5. 5. DUOMO OF FLORENCE • The person generally credited with originating the Renaissance view of architecture is Filippo Brunelleschi (1377-1446), whose first major commission--the enormous brick dome that covers the central space of Florence's Duomo or cathedral--was also perhaps the architecturally most significant. • The Duomo was begun in 1296 in the Gothic style and completed structurally in 1436 with the dome engineered by Brunelleschi. While it retains the Gothic pointed arch and the Gothic ribs of the original 13th-century design, its dome is structurally influenced by the great domes of Ancient Rome such as the Pantheon , and it is often described as the first building of the Renaissance. • The dome is made of red brick and was ingeniously constructed without supports, using a deep understanding of the laws of physics and mathematics. • It remains the largest masonry dome in the world and was such an unprecedented success at its time that the dome became an indispensable element in church and even secular architecture thereafter .
  6. 6. INTERIOR • Entering the cathedral, one is struck by the building's vastness and the sobriety of its furnishings. the colour and rich patterning of the exterior, which serve to relate the mass of the structure to the smaller scale of surrounding buildings, here give way to a simplicity that underscores the titanic dimensions of this church (the largest in europe when it was completed in the 15th century; 153 meters long, 90 wide at the crossing, and 90 meters high from pavement to the opening of the lantern) • The relative bareness of the interior of santa maria del fiore corresponds to the austere spiritual ideal of florence in the middle ages and early renaissance; It suggests, in architectural terms, the spirituality of the great reformers of florentine religious life. • The formal matrix is two-fold: on the one hand, the rude strength of romanesque country churches, and, on the other, an elegant simplicity typical of mendicant basilicas like santa croce .
  7. 7. THE DOME The construction of the dome of florence cathedral was one of the germinal events of renaissance architecture The problem had been posed in the middle of the fourteenth century when the definitive plan for the octagonal crossing had been laid down. The diameter of the dome at 39.5 metres (130 feet) precluded the traditional use of wooden structuring to support the construction of the vault, while the use of buttresses as in northern gothic cathedrals was ruled out by the building's design."
  8. 8. CONCEPTION OF SPACE- 20th Century • In the early and mid-20th century, the concept of space was critical in defining the modern movement in architecture. • Notions of architectural space related to the coherence between the interior and exterior of buildings emerged as a new feature. • Counteracting previous understandings of architecture as a progression of styles, space became a privileged quest of architectural practice. • In time, however, space was actively reclaimed by artists, geographers, sociologists, and others as their domain of intervention and reflection. • As proposed by French philosopher Michel Foucault, ours is the epoch of space, an expanded field imbued with complex meanings.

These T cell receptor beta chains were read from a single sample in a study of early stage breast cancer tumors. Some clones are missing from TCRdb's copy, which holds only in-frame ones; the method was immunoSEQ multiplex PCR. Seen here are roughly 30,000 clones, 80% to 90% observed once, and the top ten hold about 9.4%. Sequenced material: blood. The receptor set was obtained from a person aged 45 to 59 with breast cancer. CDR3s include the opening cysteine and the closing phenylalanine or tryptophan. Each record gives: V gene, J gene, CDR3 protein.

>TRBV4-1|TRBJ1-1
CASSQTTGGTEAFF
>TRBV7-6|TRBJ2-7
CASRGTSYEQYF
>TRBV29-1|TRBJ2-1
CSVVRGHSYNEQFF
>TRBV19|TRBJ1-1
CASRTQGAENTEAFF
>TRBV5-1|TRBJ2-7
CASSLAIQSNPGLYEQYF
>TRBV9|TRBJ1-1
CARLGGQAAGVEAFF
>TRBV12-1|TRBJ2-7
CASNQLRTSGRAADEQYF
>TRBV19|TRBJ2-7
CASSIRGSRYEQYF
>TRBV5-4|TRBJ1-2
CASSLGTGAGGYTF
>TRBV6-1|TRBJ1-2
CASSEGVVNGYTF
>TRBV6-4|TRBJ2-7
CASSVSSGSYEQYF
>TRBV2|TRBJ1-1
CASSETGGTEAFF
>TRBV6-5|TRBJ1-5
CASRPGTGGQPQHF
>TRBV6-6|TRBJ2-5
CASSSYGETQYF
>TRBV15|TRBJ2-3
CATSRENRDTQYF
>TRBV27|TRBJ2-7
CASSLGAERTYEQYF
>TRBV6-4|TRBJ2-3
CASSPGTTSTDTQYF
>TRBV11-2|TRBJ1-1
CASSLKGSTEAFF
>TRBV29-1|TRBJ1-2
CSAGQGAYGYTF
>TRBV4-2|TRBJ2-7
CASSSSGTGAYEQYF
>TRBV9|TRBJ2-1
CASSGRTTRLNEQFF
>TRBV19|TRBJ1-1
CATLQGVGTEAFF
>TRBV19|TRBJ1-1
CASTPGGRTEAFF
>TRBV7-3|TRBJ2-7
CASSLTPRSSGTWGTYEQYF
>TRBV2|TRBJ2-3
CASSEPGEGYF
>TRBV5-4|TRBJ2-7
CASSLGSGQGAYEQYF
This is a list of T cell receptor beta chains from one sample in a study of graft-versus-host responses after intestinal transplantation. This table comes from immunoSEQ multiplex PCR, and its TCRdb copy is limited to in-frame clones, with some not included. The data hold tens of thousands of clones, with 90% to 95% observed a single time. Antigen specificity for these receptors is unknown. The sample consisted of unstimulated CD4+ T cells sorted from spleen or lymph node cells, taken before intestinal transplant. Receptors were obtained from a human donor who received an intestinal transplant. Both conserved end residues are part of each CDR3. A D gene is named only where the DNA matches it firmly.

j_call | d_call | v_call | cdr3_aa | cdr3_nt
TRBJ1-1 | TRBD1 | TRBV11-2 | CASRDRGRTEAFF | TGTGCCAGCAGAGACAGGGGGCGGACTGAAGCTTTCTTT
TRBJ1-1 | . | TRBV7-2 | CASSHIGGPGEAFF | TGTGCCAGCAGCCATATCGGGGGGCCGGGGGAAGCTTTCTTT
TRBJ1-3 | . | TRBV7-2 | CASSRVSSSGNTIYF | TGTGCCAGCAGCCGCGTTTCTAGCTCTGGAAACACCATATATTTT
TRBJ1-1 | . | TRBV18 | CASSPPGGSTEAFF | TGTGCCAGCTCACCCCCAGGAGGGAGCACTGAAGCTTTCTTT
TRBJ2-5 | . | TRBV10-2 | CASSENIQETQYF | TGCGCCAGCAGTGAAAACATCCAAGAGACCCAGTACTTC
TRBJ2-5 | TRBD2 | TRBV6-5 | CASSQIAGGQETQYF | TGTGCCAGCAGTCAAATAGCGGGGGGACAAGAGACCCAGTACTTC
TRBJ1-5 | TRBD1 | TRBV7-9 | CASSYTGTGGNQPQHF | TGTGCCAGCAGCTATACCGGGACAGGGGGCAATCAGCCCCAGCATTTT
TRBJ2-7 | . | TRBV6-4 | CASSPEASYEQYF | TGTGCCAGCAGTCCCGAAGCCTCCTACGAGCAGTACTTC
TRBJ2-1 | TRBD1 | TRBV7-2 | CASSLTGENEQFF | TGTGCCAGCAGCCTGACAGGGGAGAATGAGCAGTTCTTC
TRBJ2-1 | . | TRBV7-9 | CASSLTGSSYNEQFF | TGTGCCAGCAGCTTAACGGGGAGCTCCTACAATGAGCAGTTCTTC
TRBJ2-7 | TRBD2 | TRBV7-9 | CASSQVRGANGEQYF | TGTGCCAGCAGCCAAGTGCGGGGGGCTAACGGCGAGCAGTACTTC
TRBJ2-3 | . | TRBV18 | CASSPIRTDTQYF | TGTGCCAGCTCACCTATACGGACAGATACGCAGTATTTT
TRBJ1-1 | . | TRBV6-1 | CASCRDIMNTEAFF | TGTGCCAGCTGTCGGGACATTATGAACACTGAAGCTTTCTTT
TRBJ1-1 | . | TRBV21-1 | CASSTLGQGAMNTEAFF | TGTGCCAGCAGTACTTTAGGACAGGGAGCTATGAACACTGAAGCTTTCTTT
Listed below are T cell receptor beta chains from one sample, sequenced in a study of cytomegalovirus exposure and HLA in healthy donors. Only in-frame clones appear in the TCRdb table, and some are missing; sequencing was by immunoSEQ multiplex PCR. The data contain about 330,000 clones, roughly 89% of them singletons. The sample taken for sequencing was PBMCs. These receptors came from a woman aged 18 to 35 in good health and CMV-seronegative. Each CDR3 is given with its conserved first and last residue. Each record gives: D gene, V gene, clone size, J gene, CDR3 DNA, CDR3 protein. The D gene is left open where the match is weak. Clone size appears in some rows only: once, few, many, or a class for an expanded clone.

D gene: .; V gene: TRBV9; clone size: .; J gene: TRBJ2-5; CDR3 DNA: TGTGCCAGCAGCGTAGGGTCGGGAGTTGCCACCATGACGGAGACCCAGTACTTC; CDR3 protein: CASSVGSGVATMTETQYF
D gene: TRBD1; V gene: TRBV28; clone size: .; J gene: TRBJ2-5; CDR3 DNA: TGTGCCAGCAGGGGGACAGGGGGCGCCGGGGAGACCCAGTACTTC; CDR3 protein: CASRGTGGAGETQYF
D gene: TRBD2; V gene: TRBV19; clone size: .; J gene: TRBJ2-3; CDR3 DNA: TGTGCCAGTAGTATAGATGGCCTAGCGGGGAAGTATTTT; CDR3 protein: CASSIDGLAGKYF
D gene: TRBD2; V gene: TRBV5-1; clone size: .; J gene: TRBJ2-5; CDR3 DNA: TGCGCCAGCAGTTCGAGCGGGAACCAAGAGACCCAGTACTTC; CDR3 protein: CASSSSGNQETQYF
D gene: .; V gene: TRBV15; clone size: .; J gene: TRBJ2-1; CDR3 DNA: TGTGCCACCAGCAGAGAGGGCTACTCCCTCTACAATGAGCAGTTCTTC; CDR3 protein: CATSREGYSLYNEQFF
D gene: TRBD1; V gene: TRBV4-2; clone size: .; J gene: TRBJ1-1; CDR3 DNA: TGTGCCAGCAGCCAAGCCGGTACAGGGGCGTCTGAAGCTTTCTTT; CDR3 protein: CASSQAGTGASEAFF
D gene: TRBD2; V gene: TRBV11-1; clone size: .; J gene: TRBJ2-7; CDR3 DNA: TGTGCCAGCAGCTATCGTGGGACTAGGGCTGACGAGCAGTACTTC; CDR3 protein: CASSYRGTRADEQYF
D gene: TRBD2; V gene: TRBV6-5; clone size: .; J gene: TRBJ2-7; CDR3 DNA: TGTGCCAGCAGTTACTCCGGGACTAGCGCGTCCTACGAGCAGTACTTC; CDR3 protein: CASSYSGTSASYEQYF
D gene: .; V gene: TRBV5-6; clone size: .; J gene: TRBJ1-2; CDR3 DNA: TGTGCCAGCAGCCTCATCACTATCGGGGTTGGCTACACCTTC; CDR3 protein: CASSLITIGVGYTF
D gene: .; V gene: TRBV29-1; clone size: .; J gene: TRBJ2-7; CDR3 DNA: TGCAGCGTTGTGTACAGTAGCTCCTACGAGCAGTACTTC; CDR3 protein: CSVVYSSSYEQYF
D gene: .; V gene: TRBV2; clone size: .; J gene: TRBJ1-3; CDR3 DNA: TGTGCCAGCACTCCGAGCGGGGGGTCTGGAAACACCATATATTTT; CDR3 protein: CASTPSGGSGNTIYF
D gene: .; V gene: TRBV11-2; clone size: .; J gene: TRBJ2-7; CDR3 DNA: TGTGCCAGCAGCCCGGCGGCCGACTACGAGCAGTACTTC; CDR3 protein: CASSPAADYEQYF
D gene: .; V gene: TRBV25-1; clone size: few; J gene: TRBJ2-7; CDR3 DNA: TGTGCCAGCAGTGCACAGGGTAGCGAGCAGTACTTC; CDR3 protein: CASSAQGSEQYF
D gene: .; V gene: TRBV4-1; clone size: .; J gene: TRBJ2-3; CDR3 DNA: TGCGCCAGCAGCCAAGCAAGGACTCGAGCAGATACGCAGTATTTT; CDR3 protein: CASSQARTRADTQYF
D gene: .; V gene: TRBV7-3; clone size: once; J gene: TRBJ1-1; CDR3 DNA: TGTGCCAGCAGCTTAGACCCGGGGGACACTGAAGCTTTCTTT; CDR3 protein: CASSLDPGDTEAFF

9. 9. Thus, we can conclude that: -The Conception of Space is a mind-set that varies from period to period. - The different mind-sets of space find their own concretisation in architecture.
  10. 10. CUBISM • The cubism started in France in the early 20th century (around 1907), but its ideas and concepts have continued to influence art today. • The early 20th century was a time of change in the art world in France, yet cubism was still highly rejected. Many people said it was ugly and they could not understand it. • The scientific and philosophical changes at the time influenced the subject matter within cubist artwork and peoples ability to accept the changes cubism was making. the Angolans’ building in Estoril Montreal housing
  11. 11. ABOUT CUBISM • The name cubism was suggested by Henri Matisse in 1909.He observed that the pictures themselves consisted of “nothing but little cubes”. • The idea behind cubism is to show the essence of an object by displaying it from many angles and points of views at the same time. An object is broken up, analysed from different perspectives and reassembled in abstract form. • An object could be reconstructed using separate views which overlapped and intersected. • The cubists wanted to make pictures that reached beyond the rigid geometry of perspective.They wanted to introduce the idea of “relativity” which is how the artist perceived and selected elements from the subject, fusing both their observations and memories into one concentrated image. The cubist pallete was restricted to a narrow,almost monochromatic scale, dominated by grays and browns. • Cubist art always has an ultimate reference to external reality without which it could not express the fundamental tension between the demands of nature and the demands of art. • The subjects were represented in the form of basic geometric shapes (cube , sphere , cylinder and the cone).